Feds Won’t Extend Deadline for Stormwater Permit

silt fenceDespite introducing major changes that go well above and beyond 2012 language, the Environmental Protection Agency recently refused NAHB’s request to extend the its 45-day comment period for the 2017 Construction General Permit (CGP). Comments are due by May 26.

In addition to providing model language for the 46 states that run their own EPA-approved stormwater permitting programs, the CGP will be the permit for all stormwater discharges from active construction sites in New Mexico, Idaho, New Hampshire, Massachusetts and D.C., where EPA is the direct permitting authority.

NAHB’s biggest concern: EPA is proposing to make each builder or developer’s Stormwater Pollution Prevention Plans, or SWPPPS, publicly available via the agency’s Enforcement and Compliance History Online Database.

Transparency is good, NAHB believes, and inquiring minds and the EPA can see the plans when they want to. But because SWPPS are updated daily as the weather changes or construction progresses, any published data would be out of date almost as soon as it hits the Web.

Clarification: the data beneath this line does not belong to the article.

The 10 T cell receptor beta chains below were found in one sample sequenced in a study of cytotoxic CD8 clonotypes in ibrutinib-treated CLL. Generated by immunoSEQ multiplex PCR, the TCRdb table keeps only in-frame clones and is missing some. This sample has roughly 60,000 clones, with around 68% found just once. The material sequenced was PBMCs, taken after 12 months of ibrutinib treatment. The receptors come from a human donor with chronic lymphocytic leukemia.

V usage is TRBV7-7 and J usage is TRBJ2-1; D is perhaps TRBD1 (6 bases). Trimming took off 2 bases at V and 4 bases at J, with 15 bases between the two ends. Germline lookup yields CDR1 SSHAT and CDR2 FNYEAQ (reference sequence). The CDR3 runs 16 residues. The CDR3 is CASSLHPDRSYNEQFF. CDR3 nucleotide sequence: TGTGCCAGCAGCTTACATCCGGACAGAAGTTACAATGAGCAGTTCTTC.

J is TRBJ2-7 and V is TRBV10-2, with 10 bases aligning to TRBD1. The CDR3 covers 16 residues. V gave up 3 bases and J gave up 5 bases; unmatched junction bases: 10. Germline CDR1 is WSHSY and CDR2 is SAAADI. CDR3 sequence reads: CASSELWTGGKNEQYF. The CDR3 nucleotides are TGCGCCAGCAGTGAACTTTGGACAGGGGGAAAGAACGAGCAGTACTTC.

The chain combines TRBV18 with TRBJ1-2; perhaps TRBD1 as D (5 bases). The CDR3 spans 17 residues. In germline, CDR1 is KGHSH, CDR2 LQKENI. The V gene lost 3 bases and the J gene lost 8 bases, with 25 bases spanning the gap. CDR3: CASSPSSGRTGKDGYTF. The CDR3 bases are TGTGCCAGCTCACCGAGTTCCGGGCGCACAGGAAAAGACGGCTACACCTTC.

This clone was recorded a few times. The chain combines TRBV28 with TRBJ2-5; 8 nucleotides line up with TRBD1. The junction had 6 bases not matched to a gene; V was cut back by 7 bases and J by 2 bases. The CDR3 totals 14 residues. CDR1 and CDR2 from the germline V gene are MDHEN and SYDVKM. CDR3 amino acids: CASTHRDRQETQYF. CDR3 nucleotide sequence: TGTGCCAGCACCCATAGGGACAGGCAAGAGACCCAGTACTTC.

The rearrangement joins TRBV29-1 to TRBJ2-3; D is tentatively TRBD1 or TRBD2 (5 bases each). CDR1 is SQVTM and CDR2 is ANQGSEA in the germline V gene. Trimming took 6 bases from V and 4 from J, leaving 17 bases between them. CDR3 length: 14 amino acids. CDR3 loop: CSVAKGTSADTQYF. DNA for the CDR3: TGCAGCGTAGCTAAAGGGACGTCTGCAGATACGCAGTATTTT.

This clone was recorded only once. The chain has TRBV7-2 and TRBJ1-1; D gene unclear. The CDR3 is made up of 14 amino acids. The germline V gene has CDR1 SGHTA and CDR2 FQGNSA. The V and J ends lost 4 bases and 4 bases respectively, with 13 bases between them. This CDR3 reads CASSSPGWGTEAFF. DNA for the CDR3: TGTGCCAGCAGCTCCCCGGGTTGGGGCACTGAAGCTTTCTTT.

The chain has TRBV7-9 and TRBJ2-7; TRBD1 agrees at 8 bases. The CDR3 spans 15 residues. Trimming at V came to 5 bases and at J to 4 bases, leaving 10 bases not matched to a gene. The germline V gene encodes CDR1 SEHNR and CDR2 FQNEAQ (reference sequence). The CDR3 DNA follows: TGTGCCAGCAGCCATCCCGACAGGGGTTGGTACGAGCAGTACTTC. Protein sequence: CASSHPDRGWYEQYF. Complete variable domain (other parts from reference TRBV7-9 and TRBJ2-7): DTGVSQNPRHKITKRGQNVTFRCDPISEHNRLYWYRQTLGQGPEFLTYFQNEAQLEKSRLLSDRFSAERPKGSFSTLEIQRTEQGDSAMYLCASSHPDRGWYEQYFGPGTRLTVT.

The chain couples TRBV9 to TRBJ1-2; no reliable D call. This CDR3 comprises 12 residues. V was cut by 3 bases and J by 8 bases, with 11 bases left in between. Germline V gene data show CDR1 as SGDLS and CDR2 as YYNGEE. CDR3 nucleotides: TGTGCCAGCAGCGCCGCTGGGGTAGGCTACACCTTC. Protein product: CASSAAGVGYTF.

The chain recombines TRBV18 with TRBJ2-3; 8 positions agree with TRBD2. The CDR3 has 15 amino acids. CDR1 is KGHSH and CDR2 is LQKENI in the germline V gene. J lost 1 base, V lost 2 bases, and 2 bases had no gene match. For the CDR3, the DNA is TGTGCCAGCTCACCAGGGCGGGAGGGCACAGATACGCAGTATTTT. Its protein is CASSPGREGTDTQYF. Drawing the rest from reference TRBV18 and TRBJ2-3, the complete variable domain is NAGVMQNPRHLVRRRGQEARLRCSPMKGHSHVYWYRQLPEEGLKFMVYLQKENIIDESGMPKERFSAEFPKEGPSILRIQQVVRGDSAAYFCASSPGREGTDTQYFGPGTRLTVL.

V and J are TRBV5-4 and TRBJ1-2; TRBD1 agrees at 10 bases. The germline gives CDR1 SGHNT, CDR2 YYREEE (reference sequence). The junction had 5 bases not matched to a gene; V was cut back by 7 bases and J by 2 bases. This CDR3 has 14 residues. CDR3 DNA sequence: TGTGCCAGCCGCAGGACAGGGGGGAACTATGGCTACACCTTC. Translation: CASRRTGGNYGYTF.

“We’re confused about where this proposal is coming from,” said NAHB environmental program manager Eva Birk. “Not only is it unprecedented, but it also would provide the public with massive volumes of old data, and potentially subject NAHB members to numerous minor paperwork violations. We believe this is a waste of enforcement time and resources.”

Many states will likely side with NAHB on the public availability of construction site plans. A wide range of stakeholders negotiated over a two-year period with EPA to agree on what kind and how much data would be shared with the agency under the new National Pollution Discharge Elimination Systems E-Reporting Rule which, when finalized, specifically omitted construction general permit SWPPPs.

NAHB staff is working with members and coalition groups to make sure EPA understands how these new permit provisions will affect home builders. If you’d like to participate in NAHB’s comments to EPA, contact Eva Birk by May 16. NAHB members can also submit individual comments directly to EPA.

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